To work less when you’ve heard the message “you need to work harder” so many times is so shocking How often do we wonder what kind of relationship do we have with work? Is it a functional and fulfilling one or on the contrary, have we become so dependent on it that we work so hard that we can barely see anything else than that? Or we are somehow caught up in work, but we are not efficient, we only postpone important tasks, but we like to be caught in a vicious circle, in which we are busy all the time. I think we’re hearing more and more about chronic fatigue, burnout, and exhaustion.
The last period brought with it beyond the feeling of strange, the one of of fear, anxiety, uncertainty and it is not surprising that many of us feel exhausted, without energy, dried up. Work dampens our emotions and is often a barrier that helps us move forward. It goes beyond the emotional suffering and creates the illusion that we are strong. How many times have we heard that we went to work in order to forget or to overcome certain feelings or events.
While keeping the work at the level of a defense mechanism only, aren’t we minimizing the benefits that might be extracted from it, offering so much of our energy and time? Personally, I believe that work is an important side of our life and personality, being the one that defines us, helps us create an identity, gives us a sense of control and independence. At the same time, I believe that it can make sense, enrich us as human beings, help us to transform and overcome, if we manage not to reach the stage where we do it robotically, only for removing our negative thoughts and emotions.
When the hours we spend working do not translate into satisfaction and results, we might feel the urge to take a break and it’s the best thing we can do in order to reflect and improve. Perhaps many of you will say that it is not so simple: responsibilities and duties are maintained like a vicious circle from which we feel that we can no longer get out. It is certainly not the healthiest alternative to have a sabbatical year tomorrow, not all of us can afford this luxury! However, how should we find balance, become satisfied again and regain our energy?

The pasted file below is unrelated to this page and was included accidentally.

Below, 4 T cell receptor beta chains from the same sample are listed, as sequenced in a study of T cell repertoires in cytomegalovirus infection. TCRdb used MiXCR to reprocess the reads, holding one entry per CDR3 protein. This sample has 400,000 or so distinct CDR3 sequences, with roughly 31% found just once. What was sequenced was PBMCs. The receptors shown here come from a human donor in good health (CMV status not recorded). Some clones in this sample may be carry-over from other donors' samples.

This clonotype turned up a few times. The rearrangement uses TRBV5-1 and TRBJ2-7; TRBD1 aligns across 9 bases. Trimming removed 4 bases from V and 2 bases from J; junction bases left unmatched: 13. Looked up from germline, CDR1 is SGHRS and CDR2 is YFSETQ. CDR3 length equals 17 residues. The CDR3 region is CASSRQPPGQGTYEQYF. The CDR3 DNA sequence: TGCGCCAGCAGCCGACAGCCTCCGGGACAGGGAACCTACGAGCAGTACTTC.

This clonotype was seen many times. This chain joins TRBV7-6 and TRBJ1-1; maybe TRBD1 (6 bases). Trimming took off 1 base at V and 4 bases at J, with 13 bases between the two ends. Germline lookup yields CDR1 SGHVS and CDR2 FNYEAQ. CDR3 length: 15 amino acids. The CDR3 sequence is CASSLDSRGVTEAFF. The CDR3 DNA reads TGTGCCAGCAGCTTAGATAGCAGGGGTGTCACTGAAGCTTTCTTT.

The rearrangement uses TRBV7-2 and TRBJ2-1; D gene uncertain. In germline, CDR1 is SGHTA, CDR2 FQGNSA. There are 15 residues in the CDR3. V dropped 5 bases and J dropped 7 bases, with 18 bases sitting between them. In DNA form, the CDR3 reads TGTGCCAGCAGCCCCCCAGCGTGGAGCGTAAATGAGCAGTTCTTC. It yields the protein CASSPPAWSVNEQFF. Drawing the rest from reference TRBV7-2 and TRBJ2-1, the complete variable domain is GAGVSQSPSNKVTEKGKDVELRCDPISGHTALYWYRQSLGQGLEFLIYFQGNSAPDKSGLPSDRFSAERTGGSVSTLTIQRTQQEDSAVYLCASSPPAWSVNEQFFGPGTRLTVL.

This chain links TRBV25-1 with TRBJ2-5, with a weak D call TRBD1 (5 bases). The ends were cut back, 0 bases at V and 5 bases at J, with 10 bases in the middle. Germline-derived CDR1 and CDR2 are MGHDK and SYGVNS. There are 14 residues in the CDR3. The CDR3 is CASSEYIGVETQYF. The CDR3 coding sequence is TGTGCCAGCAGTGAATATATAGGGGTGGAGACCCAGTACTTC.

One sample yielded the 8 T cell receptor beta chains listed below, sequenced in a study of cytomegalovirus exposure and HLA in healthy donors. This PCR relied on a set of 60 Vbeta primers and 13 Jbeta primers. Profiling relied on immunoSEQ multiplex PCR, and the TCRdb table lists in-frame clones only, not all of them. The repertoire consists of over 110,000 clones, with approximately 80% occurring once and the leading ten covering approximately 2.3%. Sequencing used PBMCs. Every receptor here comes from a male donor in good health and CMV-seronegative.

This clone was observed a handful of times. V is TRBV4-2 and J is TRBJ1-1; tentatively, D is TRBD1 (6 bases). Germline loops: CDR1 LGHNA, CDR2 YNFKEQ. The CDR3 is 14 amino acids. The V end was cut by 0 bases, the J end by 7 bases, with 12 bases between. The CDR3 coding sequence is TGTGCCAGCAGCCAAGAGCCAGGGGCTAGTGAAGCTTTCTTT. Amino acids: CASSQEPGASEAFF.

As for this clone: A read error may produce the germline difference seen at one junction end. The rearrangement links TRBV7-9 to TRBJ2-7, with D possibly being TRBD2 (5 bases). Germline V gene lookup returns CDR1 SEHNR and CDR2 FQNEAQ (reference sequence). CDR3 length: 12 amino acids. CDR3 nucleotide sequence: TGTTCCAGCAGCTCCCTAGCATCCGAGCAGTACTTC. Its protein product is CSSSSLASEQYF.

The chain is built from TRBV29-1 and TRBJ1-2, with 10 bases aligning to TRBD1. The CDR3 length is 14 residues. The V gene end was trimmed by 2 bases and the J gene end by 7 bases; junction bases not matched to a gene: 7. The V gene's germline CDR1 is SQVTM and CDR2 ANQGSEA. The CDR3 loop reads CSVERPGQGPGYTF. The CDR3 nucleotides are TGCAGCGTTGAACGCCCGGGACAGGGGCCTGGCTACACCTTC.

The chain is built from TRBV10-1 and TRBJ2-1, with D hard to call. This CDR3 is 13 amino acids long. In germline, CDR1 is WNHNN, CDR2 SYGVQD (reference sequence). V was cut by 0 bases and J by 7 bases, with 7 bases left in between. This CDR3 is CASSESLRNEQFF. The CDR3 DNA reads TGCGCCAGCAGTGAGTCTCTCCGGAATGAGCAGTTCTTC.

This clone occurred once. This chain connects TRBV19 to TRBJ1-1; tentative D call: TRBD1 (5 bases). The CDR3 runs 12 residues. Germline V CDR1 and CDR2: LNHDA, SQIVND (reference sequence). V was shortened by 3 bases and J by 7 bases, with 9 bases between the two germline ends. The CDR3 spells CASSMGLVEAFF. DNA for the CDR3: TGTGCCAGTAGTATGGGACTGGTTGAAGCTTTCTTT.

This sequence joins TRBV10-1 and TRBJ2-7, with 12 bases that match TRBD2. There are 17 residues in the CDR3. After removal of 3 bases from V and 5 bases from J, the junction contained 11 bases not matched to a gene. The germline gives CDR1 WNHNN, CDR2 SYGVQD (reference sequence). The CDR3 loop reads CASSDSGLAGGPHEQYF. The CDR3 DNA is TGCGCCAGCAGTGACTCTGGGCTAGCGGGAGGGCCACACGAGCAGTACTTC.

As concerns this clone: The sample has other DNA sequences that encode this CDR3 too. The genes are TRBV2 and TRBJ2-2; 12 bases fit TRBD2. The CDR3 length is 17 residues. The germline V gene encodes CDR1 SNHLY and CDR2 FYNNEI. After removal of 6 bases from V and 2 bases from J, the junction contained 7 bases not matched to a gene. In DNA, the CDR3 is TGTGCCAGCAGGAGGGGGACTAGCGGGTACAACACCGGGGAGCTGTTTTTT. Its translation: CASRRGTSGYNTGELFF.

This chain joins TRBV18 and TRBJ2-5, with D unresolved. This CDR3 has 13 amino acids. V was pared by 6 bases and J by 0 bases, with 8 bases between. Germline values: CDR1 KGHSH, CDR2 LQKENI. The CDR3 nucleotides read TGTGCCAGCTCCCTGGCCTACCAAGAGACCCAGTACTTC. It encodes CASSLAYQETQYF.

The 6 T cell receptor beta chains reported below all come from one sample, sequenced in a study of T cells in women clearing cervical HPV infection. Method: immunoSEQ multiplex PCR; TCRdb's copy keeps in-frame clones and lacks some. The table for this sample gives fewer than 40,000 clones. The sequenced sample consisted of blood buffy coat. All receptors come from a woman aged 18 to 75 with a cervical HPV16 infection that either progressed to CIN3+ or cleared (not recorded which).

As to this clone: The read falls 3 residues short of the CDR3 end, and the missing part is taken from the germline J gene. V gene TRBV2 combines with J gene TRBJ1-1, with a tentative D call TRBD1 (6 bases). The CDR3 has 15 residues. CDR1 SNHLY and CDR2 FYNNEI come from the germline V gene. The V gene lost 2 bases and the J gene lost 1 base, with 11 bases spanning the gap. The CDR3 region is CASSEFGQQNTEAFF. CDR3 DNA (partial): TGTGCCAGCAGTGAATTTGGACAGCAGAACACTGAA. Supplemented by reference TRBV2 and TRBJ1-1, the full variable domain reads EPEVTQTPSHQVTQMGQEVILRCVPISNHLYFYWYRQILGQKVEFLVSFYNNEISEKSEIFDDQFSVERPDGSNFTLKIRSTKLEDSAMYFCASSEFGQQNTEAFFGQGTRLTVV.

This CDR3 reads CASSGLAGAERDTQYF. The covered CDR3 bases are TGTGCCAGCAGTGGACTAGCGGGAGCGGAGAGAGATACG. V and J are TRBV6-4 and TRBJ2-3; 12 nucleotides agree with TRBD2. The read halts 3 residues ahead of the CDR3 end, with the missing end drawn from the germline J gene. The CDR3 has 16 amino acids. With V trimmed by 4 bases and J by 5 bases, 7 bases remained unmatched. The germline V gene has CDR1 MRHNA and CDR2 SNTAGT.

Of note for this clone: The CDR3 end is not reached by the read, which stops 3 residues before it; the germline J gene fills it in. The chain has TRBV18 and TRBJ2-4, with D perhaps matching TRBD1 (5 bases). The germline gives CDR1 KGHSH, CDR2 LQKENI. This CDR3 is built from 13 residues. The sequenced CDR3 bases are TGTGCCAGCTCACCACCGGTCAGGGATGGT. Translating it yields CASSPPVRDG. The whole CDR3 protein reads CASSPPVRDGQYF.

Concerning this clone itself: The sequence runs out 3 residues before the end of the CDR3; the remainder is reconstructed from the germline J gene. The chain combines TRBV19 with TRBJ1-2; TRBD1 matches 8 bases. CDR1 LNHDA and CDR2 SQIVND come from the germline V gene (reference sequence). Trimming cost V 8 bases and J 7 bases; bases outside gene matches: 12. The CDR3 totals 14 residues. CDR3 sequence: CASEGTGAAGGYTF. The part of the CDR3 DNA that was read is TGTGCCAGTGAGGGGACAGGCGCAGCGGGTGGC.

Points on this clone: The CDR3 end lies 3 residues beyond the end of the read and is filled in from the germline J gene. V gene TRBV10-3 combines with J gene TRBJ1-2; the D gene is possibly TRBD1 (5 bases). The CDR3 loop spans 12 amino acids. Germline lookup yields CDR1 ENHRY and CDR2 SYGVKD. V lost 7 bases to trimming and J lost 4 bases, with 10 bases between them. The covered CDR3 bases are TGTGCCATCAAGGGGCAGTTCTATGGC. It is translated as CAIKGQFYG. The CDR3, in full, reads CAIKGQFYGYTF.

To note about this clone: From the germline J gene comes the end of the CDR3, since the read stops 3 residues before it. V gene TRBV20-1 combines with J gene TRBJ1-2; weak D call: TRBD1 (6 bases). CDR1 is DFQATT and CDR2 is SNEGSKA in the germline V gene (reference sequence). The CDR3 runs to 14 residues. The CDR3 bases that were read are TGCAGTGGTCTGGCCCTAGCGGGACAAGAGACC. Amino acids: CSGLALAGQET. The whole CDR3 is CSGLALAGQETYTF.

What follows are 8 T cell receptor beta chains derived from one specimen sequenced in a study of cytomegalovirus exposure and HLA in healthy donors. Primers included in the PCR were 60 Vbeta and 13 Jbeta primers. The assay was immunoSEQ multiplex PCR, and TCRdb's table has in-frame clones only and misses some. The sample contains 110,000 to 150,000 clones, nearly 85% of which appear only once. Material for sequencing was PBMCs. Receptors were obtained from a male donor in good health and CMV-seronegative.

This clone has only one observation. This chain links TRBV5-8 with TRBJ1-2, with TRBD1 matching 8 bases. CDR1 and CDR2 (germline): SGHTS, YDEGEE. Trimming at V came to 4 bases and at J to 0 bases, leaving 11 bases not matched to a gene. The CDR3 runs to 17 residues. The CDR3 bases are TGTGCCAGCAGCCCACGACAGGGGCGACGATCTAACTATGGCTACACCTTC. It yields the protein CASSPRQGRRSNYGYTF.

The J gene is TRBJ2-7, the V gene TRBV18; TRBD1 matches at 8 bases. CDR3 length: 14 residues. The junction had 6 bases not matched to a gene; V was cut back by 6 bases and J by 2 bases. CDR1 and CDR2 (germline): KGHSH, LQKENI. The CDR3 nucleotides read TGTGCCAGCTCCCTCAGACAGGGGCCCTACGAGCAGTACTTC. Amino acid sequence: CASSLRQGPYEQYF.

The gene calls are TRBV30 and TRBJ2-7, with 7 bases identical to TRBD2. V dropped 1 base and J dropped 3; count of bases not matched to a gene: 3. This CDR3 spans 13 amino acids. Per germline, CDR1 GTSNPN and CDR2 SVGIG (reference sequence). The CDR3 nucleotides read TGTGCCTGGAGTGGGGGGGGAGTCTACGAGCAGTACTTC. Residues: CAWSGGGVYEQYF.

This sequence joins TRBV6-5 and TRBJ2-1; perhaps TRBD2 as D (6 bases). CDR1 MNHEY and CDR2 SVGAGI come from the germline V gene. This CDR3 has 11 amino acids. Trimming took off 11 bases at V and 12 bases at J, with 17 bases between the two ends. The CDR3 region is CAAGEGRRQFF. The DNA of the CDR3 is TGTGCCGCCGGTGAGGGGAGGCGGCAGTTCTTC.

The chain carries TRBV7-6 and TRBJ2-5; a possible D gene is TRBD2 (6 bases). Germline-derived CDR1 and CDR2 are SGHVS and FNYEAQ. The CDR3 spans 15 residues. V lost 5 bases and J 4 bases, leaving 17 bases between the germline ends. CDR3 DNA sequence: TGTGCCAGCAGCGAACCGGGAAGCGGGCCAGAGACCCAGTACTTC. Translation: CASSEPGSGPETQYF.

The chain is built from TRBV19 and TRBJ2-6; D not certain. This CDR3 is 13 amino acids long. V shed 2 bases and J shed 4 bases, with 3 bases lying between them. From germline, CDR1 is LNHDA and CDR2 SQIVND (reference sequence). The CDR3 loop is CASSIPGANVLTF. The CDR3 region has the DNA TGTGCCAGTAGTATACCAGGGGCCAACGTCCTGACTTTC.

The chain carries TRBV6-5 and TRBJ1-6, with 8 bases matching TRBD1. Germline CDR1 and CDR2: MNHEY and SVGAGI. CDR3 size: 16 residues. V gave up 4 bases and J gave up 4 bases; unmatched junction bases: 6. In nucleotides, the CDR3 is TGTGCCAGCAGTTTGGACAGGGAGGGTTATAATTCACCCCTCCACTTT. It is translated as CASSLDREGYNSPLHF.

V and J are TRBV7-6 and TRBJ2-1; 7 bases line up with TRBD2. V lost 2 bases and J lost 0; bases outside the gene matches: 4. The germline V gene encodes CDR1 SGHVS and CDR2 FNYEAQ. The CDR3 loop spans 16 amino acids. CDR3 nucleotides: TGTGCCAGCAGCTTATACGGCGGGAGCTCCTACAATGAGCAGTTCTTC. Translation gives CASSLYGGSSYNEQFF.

First of all, the solution is to try to work less and charge our batteries. Sometimes it’s best to work on sprints that are followed by breaks to recharge our batteries. In order to work less, we need to be more selective in term of established priorities. So we’ll have to choose from fewer things. But when it comes to choosing what to do, it is important to be aware of the progress that is being made. Many times we start to solve things and focus on small tasks that do not bring us value, but rather make us delay to solve what is important. At the same time, if we set a time limit – meaning that today I work a maximum of 8 hours instead of 9 or 10 – as I usually do, and focus on what is important, we will end up with this little pressure of time. The biggest challenge will be for us to respect the limit we have set ourselves – that is, to work the proposed number of hours and not more. There will always be other things to do and other projects in progress, and that it doesn’t mean we should feel any guilt, anxiety for not completing everything that day. It’s obviously a totally irrational thought that only keeps us addicted to our work.
A little trick to respect the self-imposed limit is to schedule a recreational activity, through which we regenerate our energy: we read, we walk or meet a friend. Then, having already a planned agenda, maybe an event or an already set schedule, we will have a motivation to be more efficient and to respect the established hours. This means starting to notice the dead, unproductive times, the “waste” in our working activity and doing everything we can to eliminate it, so that we can focus on what is a high priority and help us achieve our goals.